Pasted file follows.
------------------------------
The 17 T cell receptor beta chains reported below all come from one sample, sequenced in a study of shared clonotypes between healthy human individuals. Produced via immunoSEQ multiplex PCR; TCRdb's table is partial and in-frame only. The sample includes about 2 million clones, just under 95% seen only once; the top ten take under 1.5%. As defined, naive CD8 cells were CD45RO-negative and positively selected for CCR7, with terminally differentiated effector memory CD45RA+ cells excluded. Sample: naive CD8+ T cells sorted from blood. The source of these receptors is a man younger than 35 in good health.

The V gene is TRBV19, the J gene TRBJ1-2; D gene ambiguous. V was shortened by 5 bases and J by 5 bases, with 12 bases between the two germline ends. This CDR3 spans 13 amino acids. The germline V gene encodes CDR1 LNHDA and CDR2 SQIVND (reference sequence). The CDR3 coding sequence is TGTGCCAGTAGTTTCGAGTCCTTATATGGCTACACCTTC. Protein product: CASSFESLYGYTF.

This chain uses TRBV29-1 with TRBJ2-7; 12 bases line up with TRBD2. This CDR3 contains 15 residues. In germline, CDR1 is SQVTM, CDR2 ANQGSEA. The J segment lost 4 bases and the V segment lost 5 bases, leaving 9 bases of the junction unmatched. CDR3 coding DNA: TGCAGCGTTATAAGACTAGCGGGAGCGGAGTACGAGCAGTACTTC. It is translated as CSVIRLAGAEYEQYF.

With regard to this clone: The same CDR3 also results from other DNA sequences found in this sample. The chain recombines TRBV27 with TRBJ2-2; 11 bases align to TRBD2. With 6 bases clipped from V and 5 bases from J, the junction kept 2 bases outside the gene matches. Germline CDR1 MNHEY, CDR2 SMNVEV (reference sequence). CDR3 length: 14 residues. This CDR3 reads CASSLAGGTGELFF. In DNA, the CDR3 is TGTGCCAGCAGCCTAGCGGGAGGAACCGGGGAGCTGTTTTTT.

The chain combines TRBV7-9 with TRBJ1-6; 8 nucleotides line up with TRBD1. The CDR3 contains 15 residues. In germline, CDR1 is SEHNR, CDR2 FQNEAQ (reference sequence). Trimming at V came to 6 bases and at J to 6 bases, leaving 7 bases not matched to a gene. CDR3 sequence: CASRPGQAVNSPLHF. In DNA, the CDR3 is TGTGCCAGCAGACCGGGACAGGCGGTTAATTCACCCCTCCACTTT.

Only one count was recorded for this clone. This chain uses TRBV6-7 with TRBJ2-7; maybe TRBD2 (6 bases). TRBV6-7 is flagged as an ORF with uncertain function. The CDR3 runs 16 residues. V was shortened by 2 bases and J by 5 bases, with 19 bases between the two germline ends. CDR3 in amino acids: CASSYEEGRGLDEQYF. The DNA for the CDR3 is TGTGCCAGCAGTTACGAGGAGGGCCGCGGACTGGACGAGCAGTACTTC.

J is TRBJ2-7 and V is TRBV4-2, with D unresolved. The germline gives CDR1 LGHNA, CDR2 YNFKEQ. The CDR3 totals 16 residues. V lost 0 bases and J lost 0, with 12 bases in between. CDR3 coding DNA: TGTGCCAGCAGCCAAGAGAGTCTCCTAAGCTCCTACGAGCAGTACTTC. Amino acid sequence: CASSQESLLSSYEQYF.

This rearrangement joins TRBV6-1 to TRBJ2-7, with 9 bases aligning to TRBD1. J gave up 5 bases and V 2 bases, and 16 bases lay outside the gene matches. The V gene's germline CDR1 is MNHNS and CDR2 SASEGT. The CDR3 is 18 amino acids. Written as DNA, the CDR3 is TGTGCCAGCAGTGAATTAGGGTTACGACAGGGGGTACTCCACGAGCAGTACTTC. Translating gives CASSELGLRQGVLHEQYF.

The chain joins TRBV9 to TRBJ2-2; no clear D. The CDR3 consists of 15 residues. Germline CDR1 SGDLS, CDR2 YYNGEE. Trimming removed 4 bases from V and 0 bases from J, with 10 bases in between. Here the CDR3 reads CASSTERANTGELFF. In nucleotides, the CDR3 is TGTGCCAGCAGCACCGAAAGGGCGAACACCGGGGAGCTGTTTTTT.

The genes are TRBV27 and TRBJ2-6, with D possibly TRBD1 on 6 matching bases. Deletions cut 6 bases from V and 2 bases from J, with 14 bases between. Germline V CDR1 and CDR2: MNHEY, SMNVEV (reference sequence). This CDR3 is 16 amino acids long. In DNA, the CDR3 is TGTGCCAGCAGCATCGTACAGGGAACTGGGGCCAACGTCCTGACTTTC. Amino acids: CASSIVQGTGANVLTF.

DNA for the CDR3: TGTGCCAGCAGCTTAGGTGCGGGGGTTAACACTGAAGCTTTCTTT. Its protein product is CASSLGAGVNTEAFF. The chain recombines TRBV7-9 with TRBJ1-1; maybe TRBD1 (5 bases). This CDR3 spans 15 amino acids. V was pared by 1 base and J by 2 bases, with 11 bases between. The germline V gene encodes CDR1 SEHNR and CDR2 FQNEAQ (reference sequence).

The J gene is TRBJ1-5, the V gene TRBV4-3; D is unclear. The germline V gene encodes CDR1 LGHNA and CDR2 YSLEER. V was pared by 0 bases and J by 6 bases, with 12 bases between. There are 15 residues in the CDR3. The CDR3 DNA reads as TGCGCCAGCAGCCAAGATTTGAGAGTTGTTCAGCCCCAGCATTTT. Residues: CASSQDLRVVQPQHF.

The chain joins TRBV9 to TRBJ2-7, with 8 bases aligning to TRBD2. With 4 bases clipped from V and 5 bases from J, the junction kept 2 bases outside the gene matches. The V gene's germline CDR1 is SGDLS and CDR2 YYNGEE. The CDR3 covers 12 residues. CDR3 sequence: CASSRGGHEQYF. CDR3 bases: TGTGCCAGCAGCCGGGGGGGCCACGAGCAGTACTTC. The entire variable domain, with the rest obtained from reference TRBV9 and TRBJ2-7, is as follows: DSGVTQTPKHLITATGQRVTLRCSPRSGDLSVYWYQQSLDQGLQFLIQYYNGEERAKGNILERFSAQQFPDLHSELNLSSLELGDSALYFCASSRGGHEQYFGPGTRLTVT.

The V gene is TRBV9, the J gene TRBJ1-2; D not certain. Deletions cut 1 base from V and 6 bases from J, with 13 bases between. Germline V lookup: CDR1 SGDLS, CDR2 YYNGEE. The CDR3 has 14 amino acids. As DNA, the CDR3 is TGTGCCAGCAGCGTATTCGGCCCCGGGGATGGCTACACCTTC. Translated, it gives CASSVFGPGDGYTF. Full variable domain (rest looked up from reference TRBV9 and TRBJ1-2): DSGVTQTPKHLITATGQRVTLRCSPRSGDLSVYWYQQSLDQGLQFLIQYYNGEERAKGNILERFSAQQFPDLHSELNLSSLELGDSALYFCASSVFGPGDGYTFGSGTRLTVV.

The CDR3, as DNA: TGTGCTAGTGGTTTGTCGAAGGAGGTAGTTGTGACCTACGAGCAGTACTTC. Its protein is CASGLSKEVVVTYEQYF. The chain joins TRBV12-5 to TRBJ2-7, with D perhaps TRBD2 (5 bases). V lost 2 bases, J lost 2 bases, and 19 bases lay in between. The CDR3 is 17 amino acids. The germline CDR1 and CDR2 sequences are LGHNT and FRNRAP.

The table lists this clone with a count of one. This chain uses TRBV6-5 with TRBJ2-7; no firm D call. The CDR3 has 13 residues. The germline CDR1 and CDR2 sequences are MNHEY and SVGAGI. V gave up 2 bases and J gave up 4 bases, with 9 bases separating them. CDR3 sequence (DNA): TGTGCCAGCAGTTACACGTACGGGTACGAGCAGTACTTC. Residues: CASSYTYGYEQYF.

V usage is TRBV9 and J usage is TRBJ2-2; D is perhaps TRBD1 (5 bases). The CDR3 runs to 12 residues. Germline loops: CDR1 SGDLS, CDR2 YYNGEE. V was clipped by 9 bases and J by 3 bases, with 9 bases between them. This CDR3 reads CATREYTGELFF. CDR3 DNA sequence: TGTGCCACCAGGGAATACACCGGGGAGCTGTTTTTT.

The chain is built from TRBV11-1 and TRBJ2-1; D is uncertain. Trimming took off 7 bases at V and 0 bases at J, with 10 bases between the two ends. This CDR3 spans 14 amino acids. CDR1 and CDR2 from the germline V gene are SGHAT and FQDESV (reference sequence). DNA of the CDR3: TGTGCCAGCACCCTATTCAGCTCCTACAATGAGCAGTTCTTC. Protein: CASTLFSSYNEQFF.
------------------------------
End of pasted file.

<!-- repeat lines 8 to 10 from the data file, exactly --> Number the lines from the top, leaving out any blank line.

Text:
This rearrangement joins TRBV6-1 to TRBJ2-7, with 9 bases aligning to TRBD1. J gave up 5 bases and V 2 bases, and 16 bases lay outside the gene matches. The V gene's germline CDR1 is MNHNS and CDR2 SASEGT. The CDR3 is 18 amino acids. Written as DNA, the CDR3 is TGTGCCAGCAGTGAATTAGGGTTACGACAGGGGGTACTCCACGAGCAGTACTTC. Translating gives CASSELGLRQGVLHEQYF.

The chain joins TRBV9 to TRBJ2-2; no clear D. The CDR3 consists of 15 residues. Germline CDR1 SGDLS, CDR2 YYNGEE. Trimming removed 4 bases from V and 0 bases from J, with 10 bases in between. Here the CDR3 reads CASSTERANTGELFF. In nucleotides, the CDR3 is TGTGCCAGCAGCACCGAAAGGGCGAACACCGGGGAGCTGTTTTTT.

The genes are TRBV27 and TRBJ2-6, with D possibly TRBD1 on 6 matching bases. Deletions cut 6 bases from V and 2 bases from J, with 14 bases between. Germline V CDR1 and CDR2: MNHEY, SMNVEV (reference sequence). This CDR3 is 16 amino acids long. In DNA, the CDR3 is TGTGCCAGCAGCATCGTACAGGGAACTGGGGCCAACGTCCTGACTTTC. Amino acids: CASSIVQGTGANVLTF.